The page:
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Enrichment for Laboratory Zebrafish—A Review of the Evidence and the Challenges

Animals in Science Department, RSPCA, Wilberforce Way, Southwater, West Sussex RH13 9RS, UK
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Author to whom correspondence should be addressed.
Academic Editors: Lars Lewejohann, Christa Thöne-Reineke, Paulin Jirkof and Helene Richter
Animals 2021, 11(3), 698; https://doi.org/10.3390/ani11030698
Received: 2 February 2021 / Revised: 3 March 2021 / Accepted: 4 March 2021 / Published: 5 March 2021
(This article belongs to the Special Issue The Welfare of Laboratory Animals)
The zebrafish is one of the most commonly used animals in scientific research, but there remains a lack of consensus over good practice for zebrafish housing and care. One such area which lacks agreement is whether laboratory zebrafish should be provided with environmental enrichment—additions or modifications to the basic laboratory environment which aim to improve welfare, such as plastic plants in tanks. The need for the provision of appropriate environmental enrichment has been recognised in other laboratory animal species, but some scientists and animal care staff are hesitant to provide enrichment for zebrafish, arguing that there is little or no evidence that enrichment can benefit zebrafish welfare. This review aims to summarise the current literature on the effects of enrichment on zebrafish physiology, behaviour and welfare, and identifies some forms of enrichment which are likely to benefit zebrafish. It also considers the possible challenges that might be associated with introducing more enrichment, and how these might be addressed.
Good practice for the housing and care of laboratory zebrafish Danio rerio is an increasingly discussed topic, with focus on appropriate water quality parameters, stocking densities, feeding regimes, anaesthesia and analgesia practices, methods of humane killing, and more. One area of current attention is around the provision of environmental enrichment. Enrichment is accepted as an essential requirement for meeting the behavioural needs and improving the welfare of many laboratory animal species, but in general, provision for zebrafish is minimal. Some of those involved in the care and use of zebrafish suggest there is a ‘lack of evidence’ that enrichment has welfare benefits for this species, or cite a belief that zebrafish do not ‘need’ enrichment. Concerns are also sometimes raised around the practical challenges of providing enrichments, or that they may impact on the science being undertaken. However, there is a growing body of evidence suggesting that various forms of enrichment are preferred by zebrafish over a barren tank, and that enriched conditions can improve welfare by reducing stress and anxiety. This review explores the effects that enrichment can have on zebrafish behaviour, physiology and welfare, and considers the challenges to facilities of providing more enrichment for the zebrafish they house. View Full-Text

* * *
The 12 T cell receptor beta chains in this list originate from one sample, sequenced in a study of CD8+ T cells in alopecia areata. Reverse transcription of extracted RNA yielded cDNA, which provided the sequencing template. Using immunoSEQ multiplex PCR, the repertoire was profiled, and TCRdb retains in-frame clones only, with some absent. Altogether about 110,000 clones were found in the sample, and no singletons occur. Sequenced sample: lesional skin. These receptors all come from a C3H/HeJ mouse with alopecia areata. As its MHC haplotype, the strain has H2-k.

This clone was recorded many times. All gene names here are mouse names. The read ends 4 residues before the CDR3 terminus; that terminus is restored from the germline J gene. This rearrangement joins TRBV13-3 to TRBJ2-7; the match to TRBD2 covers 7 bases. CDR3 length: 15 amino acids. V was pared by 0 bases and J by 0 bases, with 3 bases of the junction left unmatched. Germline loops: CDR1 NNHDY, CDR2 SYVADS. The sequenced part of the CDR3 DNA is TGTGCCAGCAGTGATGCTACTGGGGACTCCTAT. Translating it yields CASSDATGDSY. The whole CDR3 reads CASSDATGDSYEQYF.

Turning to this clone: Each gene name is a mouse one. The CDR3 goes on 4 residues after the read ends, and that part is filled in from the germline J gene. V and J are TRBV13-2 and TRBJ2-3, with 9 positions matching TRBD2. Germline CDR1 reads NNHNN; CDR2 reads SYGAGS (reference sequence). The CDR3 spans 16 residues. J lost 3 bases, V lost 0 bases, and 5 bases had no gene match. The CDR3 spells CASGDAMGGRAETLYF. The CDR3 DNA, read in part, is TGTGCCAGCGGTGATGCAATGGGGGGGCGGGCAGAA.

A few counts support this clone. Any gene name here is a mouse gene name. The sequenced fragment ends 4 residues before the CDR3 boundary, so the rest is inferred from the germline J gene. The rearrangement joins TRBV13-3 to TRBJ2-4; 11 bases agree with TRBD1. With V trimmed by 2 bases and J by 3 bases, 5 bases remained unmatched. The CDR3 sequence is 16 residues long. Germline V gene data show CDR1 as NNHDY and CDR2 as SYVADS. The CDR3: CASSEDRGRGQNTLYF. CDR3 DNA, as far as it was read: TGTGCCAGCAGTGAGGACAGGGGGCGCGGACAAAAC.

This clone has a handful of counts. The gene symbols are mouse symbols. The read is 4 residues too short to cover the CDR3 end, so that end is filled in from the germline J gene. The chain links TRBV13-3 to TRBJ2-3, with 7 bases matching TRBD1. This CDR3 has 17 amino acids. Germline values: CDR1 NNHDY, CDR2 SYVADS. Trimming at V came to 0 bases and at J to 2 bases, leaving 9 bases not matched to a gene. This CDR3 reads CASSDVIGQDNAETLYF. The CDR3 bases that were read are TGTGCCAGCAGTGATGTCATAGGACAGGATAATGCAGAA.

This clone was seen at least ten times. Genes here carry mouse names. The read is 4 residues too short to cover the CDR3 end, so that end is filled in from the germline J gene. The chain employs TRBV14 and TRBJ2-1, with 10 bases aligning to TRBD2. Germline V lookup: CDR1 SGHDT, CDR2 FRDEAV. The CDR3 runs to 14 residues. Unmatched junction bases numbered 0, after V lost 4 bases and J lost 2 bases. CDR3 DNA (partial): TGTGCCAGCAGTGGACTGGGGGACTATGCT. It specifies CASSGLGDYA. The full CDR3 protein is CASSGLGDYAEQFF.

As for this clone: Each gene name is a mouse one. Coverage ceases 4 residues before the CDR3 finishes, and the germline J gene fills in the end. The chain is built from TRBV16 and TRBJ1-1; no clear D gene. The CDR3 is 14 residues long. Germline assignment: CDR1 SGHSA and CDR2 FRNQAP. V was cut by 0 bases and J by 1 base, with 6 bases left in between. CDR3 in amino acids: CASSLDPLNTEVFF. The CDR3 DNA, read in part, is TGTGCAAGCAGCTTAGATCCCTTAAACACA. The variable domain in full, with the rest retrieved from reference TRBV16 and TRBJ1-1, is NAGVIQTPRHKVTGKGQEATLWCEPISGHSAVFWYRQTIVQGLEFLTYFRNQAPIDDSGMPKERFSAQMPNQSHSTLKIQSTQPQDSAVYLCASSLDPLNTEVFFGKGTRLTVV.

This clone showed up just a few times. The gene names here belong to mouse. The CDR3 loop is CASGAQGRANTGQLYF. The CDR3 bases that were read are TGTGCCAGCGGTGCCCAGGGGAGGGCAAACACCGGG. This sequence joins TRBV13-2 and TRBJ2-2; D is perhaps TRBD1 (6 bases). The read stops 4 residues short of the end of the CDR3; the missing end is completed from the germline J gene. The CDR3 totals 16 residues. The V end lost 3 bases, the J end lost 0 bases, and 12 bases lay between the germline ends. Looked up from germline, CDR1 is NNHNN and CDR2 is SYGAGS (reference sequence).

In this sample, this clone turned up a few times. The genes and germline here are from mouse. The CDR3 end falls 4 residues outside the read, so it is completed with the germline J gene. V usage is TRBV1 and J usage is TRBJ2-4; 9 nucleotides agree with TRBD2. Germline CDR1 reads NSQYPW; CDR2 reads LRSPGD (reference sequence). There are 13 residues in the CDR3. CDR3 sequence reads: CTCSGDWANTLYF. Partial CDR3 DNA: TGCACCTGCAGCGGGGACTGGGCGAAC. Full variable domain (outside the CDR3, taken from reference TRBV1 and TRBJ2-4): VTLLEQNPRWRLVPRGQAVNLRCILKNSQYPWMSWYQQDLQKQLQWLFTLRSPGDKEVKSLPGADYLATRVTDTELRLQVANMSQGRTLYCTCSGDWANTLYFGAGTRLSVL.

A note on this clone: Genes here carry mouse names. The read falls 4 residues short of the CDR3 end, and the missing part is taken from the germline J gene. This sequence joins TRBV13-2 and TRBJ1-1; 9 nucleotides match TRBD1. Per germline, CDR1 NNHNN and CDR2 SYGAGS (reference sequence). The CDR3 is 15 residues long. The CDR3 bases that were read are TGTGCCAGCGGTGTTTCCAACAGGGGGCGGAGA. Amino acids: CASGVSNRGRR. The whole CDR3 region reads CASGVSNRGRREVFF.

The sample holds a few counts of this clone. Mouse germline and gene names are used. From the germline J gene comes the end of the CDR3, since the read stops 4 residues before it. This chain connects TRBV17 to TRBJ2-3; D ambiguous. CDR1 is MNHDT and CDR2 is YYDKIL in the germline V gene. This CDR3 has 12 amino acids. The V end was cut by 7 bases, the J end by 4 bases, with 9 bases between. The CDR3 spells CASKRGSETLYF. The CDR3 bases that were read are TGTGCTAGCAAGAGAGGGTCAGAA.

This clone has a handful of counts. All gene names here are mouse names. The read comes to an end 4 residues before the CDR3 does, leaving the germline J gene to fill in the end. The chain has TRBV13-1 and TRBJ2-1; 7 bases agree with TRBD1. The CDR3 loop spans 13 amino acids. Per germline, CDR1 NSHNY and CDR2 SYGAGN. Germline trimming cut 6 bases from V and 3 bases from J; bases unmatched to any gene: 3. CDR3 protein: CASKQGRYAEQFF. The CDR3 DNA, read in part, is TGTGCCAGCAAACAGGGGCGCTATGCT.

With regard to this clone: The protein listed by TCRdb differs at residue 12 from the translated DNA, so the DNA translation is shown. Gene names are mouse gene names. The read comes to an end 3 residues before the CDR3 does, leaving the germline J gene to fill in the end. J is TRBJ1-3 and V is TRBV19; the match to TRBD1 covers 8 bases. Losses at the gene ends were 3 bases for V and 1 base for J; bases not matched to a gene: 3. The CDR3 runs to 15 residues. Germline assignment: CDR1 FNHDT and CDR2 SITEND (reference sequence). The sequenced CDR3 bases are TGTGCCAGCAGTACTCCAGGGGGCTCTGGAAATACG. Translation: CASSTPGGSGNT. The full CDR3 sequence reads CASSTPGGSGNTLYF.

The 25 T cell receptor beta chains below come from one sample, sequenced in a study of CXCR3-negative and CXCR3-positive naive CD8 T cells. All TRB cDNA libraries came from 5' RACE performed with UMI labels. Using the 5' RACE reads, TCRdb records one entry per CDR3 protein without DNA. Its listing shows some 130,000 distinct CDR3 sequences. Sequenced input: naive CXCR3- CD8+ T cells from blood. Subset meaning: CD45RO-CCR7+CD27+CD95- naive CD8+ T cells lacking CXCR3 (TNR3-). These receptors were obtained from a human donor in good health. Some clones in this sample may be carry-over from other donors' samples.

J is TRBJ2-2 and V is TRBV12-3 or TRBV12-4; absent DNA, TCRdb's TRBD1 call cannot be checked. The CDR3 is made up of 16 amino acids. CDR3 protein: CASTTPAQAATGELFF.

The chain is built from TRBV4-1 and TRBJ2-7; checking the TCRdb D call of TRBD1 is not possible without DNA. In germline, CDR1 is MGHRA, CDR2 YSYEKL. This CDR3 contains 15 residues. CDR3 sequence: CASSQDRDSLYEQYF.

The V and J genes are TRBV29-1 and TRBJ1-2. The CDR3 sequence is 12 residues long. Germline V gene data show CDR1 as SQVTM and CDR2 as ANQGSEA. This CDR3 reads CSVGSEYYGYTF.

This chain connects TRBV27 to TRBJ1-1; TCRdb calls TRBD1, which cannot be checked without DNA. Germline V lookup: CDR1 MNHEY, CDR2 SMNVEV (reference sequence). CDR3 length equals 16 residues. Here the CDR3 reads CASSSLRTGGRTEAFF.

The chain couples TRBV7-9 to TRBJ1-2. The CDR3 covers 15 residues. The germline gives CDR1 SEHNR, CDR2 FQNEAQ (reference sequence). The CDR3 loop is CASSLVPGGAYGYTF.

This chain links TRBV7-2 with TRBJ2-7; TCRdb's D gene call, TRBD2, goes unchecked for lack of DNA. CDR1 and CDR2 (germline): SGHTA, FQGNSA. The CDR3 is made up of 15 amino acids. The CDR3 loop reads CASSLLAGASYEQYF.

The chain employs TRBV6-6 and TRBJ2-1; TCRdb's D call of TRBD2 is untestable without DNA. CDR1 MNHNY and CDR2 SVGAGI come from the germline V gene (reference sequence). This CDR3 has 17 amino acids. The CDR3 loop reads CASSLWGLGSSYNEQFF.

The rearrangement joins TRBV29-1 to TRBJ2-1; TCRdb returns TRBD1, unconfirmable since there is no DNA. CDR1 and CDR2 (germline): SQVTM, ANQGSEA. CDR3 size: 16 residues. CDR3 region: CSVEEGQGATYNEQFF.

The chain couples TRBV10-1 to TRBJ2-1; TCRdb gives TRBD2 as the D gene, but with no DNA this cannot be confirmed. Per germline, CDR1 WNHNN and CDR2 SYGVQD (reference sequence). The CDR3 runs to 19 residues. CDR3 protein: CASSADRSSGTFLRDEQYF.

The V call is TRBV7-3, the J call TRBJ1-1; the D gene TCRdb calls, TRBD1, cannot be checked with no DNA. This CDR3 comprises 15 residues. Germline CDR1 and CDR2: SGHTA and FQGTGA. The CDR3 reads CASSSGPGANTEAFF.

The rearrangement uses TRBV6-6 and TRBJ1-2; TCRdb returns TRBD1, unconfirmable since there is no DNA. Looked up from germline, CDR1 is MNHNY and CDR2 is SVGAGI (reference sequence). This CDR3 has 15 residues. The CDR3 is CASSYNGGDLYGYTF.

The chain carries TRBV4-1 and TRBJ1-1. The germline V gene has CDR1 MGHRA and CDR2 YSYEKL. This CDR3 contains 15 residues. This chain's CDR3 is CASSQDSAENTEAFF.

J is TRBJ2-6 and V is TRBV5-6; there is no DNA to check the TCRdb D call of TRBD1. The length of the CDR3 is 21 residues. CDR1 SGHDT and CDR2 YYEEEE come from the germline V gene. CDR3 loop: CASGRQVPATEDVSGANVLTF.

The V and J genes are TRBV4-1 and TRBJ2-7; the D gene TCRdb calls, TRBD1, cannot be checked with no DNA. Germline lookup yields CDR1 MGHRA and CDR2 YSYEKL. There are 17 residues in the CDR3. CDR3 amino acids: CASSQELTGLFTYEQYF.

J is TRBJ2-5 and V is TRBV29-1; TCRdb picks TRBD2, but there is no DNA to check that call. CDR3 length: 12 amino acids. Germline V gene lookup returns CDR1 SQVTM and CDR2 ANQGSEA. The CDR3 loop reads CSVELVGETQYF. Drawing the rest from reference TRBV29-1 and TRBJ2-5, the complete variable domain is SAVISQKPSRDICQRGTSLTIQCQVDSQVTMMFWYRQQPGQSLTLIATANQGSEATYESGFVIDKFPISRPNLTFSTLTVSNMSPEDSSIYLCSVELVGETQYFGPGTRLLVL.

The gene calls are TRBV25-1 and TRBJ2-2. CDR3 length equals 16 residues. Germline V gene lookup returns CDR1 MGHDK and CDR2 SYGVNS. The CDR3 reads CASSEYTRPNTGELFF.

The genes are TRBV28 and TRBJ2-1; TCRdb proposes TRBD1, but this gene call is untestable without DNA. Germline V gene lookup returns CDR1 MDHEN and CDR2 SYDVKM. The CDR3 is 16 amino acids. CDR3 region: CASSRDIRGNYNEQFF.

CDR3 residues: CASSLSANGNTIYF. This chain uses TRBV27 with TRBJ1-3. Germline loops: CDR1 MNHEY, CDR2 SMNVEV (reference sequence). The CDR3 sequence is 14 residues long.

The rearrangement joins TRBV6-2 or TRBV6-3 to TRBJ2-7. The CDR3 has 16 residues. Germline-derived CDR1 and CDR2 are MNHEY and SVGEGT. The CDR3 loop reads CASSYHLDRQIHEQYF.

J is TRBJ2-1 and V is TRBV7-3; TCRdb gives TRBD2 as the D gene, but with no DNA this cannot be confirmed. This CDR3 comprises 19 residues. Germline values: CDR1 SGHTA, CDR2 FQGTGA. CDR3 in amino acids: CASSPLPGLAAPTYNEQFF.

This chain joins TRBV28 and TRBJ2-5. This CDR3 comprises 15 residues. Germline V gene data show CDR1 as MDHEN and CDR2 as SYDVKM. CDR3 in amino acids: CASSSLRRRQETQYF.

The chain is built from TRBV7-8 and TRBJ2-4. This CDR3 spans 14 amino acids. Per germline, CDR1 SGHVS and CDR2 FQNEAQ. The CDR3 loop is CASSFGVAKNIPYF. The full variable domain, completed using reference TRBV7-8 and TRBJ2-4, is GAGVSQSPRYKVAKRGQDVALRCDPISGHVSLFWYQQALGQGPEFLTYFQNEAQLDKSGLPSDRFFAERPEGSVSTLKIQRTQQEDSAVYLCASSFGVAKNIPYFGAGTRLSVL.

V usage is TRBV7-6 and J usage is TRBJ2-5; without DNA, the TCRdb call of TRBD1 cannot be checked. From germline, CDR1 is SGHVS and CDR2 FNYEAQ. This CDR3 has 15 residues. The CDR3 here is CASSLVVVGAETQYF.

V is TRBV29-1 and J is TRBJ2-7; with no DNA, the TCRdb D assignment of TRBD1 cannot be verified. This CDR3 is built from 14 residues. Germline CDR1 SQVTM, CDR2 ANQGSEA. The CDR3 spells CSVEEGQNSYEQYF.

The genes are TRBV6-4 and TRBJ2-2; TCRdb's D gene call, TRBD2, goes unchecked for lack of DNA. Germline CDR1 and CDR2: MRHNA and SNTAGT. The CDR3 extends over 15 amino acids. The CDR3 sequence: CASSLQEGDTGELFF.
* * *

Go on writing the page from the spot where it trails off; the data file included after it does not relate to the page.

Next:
Keywords: zebrafish; environmental enrichment; welfare; laboratory animals; refinement; three Rs zebrafish; environmental enrichment; welfare; laboratory animals; refinement; three Rs
MDPI and ACS Style

Stevens, C.H.; Reed, B.T.; Hawkins, P. Enrichment for Laboratory Zebrafish—A Review of the Evidence and the Challenges. Animals 2021, 11, 698. https://doi.org/10.3390/ani11030698

AMA Style

Stevens CH, Reed BT, Hawkins P. Enrichment for Laboratory Zebrafish—A Review of the Evidence and the Challenges. Animals. 2021; 11(3):698. https://doi.org/10.3390/ani11030698

Chicago/Turabian Style

Stevens, Chloe H.; Reed, Barney T.; Hawkins, Penny. 2021. "Enrichment for Laboratory Zebrafish—A Review of the Evidence and the Challenges" Animals 11, no. 3: 698. https://doi.org/10.3390/ani11030698

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Note that from the first issue of 2016, MDPI journals use article numbers instead of page numbers. See further details here.

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